Hybrid/opportunistic funds encompass a wide range of asset classes and instruments aimed at decreasing portfolio volatility and reducing market beta. In general, these funds have more liberal mandates to invest across asset classes and to utilize specific instruments that may not fit into a current investment category or traditional investment mandate. While traditional investing may simplify portfolio allocations, the undercapitalized, underrecognized, un-catalogued, and under-pursued investment opportunities can offer the highest risk-adjusted returns. Hybrid/ opportunistic funds act as customized capital solutions providers to companies with unique liquidity needs. These funds are advantageous because they can invest across the capital structure and use a variety and combination of investment instruments to create unique risk-reward profiles.

Historically, these types of capital solutions were provided by proprietary desks at investment banks, which were able to offer flexible solutions and capital efficiently because their mandates were so broad. The banks themselves ultimately benefitted from these investments. Capital provision by proprietary desks ceased after the global financial crisis, when the banks reverted to their core banking businesses. Subsequently, these bespoke capital solutions are now offered to those with capital or liquidity needs by private funds, which enable their investors to benefit from this flexible investing style.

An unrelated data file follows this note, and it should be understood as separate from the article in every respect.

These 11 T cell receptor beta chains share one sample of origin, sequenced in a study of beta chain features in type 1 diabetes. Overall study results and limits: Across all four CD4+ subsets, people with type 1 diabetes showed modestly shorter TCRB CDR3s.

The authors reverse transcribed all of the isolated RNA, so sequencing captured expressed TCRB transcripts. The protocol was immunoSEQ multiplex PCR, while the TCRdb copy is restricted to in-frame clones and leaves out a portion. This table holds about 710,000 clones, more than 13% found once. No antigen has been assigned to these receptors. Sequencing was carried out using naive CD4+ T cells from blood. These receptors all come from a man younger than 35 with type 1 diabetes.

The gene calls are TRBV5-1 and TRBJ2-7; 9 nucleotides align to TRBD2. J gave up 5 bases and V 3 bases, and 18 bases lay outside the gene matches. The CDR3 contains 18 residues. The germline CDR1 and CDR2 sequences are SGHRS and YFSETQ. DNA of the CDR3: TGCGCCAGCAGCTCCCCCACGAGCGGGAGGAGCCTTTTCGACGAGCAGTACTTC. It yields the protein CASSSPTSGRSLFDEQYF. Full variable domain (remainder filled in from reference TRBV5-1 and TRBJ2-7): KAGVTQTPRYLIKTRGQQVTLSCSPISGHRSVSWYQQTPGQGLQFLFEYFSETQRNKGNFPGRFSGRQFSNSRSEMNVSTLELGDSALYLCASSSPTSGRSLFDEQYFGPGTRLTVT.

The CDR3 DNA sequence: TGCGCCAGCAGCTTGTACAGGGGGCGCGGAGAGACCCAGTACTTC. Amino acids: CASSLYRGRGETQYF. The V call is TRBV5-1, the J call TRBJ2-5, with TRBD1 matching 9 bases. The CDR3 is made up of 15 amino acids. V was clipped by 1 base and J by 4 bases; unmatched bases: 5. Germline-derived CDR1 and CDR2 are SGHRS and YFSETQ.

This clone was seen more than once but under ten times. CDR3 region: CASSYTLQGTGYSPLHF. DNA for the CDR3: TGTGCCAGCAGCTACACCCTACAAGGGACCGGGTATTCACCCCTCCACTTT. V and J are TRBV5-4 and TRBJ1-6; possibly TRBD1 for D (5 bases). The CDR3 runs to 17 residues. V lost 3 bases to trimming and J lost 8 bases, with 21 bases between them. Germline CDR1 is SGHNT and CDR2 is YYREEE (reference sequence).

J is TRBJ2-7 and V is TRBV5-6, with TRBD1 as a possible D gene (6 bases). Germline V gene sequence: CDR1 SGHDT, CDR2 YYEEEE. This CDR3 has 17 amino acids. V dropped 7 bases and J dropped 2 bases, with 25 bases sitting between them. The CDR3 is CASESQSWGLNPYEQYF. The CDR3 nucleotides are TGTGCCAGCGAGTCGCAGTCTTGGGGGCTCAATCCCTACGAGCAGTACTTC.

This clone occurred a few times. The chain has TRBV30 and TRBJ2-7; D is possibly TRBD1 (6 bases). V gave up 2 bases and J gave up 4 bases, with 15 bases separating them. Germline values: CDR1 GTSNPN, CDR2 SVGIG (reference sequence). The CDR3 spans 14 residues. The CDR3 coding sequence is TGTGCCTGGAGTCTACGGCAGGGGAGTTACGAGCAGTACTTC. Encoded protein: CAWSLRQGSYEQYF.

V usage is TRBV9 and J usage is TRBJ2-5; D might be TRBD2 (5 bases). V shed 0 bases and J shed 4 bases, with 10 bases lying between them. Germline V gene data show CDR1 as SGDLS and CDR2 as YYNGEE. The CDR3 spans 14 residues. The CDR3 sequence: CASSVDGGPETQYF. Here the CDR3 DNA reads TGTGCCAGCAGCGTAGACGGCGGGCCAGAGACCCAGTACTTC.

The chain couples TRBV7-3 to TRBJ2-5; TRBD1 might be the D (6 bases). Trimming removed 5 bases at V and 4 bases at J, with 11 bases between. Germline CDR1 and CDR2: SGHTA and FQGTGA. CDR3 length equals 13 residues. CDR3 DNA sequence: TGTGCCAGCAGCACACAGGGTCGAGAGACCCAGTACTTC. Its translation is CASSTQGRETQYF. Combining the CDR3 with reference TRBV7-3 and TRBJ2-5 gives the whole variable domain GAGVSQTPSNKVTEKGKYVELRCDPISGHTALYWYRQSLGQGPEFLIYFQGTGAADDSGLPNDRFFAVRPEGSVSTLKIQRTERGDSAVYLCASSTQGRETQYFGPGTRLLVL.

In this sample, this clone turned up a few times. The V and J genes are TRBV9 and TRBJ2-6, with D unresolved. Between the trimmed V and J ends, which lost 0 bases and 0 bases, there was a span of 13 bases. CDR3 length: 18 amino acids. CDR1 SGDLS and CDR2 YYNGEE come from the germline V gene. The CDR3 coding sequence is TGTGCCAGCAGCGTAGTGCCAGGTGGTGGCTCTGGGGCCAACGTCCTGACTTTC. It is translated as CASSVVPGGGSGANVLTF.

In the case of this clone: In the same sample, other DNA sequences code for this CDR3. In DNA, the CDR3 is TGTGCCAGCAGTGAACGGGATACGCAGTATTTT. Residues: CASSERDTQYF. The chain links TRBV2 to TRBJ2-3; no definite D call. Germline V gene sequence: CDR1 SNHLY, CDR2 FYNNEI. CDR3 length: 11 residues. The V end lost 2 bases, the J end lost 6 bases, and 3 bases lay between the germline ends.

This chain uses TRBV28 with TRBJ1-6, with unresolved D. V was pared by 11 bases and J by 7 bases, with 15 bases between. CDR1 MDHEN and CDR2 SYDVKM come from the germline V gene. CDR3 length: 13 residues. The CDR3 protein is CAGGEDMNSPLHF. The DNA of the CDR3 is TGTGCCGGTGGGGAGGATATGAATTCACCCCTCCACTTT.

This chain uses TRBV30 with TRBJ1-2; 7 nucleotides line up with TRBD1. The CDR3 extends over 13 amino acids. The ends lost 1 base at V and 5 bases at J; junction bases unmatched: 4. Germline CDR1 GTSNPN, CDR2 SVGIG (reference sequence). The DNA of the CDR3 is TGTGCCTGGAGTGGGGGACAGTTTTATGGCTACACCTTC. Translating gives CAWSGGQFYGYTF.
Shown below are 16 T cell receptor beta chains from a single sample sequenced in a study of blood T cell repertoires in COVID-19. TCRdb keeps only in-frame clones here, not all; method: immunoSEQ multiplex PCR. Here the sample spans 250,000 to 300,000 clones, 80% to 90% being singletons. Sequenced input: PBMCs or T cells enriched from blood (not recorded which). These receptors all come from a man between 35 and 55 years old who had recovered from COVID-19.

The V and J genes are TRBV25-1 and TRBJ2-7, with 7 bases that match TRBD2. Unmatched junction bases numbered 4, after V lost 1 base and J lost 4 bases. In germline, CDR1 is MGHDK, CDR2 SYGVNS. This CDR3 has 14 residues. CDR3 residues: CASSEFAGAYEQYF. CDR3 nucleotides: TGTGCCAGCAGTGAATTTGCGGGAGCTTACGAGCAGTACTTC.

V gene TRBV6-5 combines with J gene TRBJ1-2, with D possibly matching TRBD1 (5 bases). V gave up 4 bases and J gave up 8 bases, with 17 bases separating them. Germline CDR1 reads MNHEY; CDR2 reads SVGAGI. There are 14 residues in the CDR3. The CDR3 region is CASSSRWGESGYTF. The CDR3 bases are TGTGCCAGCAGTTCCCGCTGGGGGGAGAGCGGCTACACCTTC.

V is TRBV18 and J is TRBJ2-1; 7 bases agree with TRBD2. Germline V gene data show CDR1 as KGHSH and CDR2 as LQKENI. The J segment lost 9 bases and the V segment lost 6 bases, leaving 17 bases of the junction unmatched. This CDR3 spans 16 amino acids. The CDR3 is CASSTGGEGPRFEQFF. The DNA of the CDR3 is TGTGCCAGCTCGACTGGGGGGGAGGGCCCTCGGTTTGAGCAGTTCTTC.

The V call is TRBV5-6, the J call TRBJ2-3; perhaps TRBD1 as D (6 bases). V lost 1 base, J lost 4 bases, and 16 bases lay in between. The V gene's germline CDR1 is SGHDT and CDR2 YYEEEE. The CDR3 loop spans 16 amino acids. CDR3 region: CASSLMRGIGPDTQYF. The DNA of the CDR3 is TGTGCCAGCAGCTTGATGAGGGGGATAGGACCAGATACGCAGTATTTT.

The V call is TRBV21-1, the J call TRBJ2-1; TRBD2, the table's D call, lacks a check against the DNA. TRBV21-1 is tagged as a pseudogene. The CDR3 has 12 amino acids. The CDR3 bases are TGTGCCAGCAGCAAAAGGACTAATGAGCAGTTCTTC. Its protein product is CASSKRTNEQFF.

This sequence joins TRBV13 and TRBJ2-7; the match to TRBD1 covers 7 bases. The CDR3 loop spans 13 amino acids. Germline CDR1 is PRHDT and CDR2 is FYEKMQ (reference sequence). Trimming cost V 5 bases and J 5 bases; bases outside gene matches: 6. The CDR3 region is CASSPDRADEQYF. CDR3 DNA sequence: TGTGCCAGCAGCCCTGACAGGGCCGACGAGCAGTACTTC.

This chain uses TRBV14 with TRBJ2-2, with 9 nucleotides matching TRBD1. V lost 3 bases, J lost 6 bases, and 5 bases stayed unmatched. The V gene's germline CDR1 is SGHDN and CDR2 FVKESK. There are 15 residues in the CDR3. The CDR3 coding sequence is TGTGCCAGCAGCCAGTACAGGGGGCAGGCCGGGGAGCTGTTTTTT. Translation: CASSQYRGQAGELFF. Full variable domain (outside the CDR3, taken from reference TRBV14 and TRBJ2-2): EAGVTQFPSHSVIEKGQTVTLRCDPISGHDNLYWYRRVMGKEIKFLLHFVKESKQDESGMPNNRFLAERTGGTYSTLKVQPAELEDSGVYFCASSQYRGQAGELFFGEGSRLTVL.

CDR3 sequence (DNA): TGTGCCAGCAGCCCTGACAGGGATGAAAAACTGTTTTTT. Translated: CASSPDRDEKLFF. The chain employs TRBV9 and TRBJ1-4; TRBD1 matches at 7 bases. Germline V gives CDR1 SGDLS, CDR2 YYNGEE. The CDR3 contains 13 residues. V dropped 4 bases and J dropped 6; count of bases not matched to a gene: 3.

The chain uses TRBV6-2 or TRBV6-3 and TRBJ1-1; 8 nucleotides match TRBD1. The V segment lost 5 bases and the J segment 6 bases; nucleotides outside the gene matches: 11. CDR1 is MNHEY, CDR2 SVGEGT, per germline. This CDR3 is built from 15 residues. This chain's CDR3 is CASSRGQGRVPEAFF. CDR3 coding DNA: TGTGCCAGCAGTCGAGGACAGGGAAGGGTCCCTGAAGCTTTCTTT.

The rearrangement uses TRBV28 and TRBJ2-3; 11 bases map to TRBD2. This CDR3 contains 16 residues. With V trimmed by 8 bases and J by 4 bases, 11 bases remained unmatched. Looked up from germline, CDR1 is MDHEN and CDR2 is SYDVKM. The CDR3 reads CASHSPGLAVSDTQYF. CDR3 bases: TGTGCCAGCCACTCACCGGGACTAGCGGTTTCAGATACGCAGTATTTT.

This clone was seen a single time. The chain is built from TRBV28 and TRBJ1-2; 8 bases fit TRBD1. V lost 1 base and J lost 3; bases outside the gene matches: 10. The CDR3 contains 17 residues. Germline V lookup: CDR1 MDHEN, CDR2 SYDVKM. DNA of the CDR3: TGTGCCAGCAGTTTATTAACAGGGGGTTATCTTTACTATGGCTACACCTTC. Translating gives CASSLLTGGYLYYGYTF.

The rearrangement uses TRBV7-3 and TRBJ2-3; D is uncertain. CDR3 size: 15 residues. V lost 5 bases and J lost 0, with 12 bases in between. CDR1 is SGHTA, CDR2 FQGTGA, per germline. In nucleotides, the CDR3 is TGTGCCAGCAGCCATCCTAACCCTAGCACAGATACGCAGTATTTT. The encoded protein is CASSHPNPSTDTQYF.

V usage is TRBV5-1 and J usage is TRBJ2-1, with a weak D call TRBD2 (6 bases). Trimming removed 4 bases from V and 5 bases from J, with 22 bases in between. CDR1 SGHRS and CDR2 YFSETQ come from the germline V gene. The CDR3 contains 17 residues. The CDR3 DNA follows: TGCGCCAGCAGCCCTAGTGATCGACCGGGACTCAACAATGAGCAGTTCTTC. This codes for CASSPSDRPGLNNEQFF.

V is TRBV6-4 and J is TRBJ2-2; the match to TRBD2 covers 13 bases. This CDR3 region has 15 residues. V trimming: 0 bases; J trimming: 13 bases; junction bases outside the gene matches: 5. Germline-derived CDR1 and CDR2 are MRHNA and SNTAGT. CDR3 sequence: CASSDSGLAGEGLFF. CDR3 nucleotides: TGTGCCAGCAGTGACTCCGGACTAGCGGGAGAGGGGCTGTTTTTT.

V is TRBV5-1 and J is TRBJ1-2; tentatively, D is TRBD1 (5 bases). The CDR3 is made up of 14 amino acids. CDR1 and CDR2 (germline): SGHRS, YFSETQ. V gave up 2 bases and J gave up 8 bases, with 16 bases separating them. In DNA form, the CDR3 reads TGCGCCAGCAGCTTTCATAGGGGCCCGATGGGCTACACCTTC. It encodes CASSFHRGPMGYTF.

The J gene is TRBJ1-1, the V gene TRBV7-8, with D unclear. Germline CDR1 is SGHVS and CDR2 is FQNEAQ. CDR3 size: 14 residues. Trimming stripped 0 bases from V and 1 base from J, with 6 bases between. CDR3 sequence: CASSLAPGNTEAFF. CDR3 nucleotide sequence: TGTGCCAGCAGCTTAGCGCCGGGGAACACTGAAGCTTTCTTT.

Rare Opportunity
Hybrid/opportunistic strategies seek to achieve their objectives through nuanced investments that are often difficult to source, highly customized, bilaterally negotiated, and time sensitive. Many deals require differentiated analysis, detailed expertise of the industry or markets, and/or specialized structuring capabilities. Some are too small to attract attention from larger institutions, while other deals are limited to smaller communities of investors who know the niche markets and businesses involved. Specialized funds can earn a premium because so few capital sources offer mandates flexible enough to provide this capital or liquidity. Moreover, the expertise to create these investment solutions is rarified.